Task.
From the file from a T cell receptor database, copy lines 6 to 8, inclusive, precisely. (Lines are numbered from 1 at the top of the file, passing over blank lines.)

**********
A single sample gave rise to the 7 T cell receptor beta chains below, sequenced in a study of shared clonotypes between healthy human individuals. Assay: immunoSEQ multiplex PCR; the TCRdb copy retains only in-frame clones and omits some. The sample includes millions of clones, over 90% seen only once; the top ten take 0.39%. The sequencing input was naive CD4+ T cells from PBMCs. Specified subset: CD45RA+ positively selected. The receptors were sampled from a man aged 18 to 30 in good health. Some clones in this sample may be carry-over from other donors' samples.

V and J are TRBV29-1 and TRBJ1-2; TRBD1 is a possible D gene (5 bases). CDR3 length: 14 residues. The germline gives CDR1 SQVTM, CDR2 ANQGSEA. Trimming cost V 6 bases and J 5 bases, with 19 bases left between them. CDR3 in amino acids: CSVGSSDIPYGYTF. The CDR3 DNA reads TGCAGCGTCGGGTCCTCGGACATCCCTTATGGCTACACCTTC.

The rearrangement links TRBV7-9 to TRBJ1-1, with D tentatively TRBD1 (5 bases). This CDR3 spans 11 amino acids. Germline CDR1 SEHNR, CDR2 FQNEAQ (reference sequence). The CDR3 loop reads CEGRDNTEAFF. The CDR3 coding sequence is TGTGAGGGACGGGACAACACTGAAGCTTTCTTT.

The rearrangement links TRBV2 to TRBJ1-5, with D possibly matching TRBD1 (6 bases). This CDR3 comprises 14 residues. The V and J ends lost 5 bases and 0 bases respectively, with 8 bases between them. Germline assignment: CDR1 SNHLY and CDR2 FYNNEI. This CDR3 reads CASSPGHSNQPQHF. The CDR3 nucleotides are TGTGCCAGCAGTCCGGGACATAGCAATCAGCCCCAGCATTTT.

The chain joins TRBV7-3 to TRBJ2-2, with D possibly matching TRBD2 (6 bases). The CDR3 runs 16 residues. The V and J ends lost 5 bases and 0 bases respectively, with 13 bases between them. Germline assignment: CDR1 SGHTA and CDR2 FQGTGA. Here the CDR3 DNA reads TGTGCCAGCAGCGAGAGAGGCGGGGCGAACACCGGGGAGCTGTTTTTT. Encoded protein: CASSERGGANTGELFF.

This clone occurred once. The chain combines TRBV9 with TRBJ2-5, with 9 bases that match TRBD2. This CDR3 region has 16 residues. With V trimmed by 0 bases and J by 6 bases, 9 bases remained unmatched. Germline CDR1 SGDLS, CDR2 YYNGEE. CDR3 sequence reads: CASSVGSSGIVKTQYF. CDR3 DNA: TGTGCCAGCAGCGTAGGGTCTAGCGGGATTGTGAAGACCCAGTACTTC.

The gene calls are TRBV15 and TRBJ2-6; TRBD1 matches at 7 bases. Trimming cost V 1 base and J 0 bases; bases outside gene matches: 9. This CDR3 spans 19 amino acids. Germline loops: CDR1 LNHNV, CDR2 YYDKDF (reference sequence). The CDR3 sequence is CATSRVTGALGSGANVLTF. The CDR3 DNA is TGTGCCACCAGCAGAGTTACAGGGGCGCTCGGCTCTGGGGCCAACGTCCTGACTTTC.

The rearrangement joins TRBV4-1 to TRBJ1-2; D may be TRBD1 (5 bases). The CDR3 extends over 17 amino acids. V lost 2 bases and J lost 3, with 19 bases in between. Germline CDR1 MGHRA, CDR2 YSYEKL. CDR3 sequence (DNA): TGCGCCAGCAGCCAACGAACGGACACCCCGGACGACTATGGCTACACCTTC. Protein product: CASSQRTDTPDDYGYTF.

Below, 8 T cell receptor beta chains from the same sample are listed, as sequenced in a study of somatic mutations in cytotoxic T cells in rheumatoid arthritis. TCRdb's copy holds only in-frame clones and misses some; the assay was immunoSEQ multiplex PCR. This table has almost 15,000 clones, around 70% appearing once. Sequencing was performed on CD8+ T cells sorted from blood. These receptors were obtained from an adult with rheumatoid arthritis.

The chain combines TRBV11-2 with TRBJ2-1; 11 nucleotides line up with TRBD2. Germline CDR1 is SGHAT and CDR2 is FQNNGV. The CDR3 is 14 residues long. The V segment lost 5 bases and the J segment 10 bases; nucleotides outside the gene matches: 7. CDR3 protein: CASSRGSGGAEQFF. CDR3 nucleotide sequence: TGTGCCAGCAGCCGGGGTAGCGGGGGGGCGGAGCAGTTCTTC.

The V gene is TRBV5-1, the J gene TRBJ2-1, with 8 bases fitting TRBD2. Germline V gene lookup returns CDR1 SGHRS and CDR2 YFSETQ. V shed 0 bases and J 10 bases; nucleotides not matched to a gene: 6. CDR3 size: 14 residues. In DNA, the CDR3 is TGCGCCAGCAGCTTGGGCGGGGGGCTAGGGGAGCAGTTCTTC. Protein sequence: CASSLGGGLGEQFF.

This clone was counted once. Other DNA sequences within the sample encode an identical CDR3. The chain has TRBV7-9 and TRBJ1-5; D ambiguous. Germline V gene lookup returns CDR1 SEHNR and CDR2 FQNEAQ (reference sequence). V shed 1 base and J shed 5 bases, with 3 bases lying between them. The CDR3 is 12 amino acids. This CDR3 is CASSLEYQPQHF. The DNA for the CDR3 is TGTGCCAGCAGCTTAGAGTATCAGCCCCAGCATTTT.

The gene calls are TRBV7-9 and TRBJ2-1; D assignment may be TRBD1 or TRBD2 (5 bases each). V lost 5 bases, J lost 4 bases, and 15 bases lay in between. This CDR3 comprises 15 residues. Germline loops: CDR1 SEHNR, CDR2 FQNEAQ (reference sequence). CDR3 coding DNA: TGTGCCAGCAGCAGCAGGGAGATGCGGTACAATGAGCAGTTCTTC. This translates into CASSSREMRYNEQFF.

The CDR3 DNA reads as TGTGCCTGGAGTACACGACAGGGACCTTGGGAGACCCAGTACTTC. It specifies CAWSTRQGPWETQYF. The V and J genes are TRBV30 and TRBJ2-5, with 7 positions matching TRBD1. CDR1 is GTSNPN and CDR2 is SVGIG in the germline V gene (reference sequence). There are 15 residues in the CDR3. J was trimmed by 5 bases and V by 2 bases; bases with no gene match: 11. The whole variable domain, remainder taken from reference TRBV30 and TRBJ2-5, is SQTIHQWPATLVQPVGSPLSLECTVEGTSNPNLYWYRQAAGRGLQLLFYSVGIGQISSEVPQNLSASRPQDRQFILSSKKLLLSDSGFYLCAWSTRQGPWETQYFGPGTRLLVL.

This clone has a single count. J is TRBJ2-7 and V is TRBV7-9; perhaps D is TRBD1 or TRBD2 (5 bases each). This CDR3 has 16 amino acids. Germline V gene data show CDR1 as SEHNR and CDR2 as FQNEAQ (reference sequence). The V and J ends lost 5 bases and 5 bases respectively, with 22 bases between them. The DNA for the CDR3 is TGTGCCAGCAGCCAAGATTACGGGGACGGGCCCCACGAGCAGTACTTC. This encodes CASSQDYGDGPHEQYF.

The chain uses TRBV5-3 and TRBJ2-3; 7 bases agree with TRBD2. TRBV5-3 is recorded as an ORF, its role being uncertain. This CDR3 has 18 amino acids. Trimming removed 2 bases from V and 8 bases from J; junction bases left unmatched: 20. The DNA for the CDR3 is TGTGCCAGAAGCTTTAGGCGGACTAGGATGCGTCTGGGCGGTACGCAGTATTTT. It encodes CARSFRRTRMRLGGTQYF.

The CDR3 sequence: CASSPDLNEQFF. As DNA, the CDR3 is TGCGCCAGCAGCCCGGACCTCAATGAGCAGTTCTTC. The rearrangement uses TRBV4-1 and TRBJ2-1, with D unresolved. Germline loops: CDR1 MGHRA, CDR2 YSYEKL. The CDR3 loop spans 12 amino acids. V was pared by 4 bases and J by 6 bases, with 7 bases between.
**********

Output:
This clone occurred once. The chain combines TRBV9 with TRBJ2-5, with 9 bases that match TRBD2. This CDR3 region has 16 residues. With V trimmed by 0 bases and J by 6 bases, 9 bases remained unmatched. Germline CDR1 SGDLS, CDR2 YYNGEE. CDR3 sequence reads: CASSVGSSGIVKTQYF. CDR3 DNA: TGTGCCAGCAGCGTAGGGTCTAGCGGGATTGTGAAGACCCAGTACTTC.

The gene calls are TRBV15 and TRBJ2-6; TRBD1 matches at 7 bases. Trimming cost V 1 base and J 0 bases; bases outside gene matches: 9. This CDR3 spans 19 amino acids. Germline loops: CDR1 LNHNV, CDR2 YYDKDF (reference sequence). The CDR3 sequence is CATSRVTGALGSGANVLTF. The CDR3 DNA is TGTGCCACCAGCAGAGTTACAGGGGCGCTCGGCTCTGGGGCCAACGTCCTGACTTTC.

The rearrangement joins TRBV4-1 to TRBJ1-2; D may be TRBD1 (5 bases). The CDR3 extends over 17 amino acids. V lost 2 bases and J lost 3, with 19 bases in between. Germline CDR1 MGHRA, CDR2 YSYEKL. CDR3 sequence (DNA): TGCGCCAGCAGCCAACGAACGGACACCCCGGACGACTATGGCTACACCTTC. Protein product: CASSQRTDTPDDYGYTF.